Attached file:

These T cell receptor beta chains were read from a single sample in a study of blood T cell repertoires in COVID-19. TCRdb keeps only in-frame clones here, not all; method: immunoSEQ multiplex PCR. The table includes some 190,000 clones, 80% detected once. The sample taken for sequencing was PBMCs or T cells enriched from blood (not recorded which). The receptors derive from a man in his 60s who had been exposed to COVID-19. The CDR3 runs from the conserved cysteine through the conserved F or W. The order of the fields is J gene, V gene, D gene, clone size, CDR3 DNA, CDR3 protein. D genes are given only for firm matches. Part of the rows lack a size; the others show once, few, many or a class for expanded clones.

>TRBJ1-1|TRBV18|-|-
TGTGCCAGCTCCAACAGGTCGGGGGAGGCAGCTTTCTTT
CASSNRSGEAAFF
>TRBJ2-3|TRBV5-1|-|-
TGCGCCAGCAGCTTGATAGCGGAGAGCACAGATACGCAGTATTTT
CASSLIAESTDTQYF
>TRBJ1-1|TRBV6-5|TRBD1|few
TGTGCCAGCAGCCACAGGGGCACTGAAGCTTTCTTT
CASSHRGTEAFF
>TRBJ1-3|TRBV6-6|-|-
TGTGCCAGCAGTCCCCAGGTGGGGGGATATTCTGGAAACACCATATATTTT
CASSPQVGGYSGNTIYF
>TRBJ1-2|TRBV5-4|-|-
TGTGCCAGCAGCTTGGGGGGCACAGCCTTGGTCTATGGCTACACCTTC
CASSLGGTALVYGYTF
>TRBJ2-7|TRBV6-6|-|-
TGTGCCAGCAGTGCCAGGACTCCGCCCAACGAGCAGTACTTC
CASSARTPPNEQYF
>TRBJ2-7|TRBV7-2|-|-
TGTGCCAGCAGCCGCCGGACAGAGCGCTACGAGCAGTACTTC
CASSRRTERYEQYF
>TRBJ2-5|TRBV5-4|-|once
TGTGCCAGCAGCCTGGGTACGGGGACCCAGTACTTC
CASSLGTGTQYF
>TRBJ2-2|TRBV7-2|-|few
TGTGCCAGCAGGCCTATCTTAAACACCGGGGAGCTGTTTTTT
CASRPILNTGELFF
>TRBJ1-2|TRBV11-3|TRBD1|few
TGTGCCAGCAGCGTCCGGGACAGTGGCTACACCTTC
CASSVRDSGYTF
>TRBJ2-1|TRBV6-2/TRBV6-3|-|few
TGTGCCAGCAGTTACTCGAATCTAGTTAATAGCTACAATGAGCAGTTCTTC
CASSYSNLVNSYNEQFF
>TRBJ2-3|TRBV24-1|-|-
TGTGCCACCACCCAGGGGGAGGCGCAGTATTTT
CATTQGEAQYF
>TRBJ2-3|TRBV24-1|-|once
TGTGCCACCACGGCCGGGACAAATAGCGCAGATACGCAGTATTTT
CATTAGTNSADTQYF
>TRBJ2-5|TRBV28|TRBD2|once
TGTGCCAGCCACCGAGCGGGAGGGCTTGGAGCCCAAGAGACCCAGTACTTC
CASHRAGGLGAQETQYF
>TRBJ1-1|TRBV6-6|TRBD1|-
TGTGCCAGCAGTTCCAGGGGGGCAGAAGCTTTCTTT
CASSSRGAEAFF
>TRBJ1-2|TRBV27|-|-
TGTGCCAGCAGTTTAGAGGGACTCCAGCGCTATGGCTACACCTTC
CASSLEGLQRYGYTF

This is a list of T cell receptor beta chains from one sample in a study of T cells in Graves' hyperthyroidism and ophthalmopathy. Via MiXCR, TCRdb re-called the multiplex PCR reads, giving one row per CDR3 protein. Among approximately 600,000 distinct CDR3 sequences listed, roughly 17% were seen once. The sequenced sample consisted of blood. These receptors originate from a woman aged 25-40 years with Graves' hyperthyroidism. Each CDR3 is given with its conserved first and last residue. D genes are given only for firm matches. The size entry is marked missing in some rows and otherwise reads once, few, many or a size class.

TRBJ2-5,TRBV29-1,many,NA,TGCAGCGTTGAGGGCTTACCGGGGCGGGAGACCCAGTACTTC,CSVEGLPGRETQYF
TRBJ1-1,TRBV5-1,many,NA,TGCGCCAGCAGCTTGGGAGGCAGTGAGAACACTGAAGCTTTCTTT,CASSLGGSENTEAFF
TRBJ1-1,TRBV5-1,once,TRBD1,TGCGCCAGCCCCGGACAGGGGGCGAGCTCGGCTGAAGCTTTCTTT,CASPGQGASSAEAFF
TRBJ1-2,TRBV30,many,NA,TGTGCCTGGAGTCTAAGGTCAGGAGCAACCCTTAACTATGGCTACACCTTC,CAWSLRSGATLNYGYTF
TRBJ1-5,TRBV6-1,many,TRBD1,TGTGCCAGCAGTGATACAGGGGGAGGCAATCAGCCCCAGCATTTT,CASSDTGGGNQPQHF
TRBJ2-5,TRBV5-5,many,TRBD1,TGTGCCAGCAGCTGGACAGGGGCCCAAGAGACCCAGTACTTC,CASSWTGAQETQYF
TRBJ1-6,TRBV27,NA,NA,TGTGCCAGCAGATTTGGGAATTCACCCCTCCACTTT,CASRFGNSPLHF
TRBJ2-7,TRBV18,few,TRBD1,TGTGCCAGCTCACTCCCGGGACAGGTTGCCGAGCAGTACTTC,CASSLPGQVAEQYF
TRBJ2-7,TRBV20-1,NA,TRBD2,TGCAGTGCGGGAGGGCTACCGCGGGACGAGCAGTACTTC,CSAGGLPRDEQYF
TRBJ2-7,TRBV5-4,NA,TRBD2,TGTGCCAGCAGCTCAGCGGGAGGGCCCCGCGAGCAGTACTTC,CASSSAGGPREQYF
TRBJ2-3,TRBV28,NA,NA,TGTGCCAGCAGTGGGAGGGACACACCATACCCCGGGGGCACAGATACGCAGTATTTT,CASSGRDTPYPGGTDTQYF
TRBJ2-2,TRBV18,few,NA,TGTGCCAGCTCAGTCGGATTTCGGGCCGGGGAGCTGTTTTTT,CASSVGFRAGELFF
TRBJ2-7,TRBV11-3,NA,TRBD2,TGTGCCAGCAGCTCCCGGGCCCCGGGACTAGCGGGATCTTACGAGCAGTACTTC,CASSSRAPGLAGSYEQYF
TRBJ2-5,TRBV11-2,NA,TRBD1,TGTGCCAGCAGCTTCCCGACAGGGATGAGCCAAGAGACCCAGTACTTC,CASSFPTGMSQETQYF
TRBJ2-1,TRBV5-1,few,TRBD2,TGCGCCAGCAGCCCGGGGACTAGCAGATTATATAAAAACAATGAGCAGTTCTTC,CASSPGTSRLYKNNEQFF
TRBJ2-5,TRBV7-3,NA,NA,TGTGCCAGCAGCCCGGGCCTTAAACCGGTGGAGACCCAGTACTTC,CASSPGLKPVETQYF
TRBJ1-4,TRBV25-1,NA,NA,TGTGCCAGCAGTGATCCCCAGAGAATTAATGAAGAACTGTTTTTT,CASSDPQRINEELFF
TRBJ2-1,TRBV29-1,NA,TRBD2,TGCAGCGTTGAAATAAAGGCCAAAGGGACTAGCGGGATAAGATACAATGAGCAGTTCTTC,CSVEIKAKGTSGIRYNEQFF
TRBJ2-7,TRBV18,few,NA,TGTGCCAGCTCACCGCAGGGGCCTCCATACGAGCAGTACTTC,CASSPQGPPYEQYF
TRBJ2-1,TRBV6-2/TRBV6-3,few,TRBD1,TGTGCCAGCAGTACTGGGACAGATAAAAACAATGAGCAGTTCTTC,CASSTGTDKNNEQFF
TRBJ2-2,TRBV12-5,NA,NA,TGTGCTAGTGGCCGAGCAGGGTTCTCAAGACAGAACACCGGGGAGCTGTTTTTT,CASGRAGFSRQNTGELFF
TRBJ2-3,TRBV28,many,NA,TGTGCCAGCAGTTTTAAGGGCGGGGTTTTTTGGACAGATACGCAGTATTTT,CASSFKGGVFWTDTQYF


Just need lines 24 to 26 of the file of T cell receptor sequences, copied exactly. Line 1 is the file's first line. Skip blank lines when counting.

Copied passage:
TGTGCCAGCAGCCTGGGTACGGGGACCCAGTACTTC
CASSLGTGTQYF
>TRBJ2-2|TRBV7-2|-|few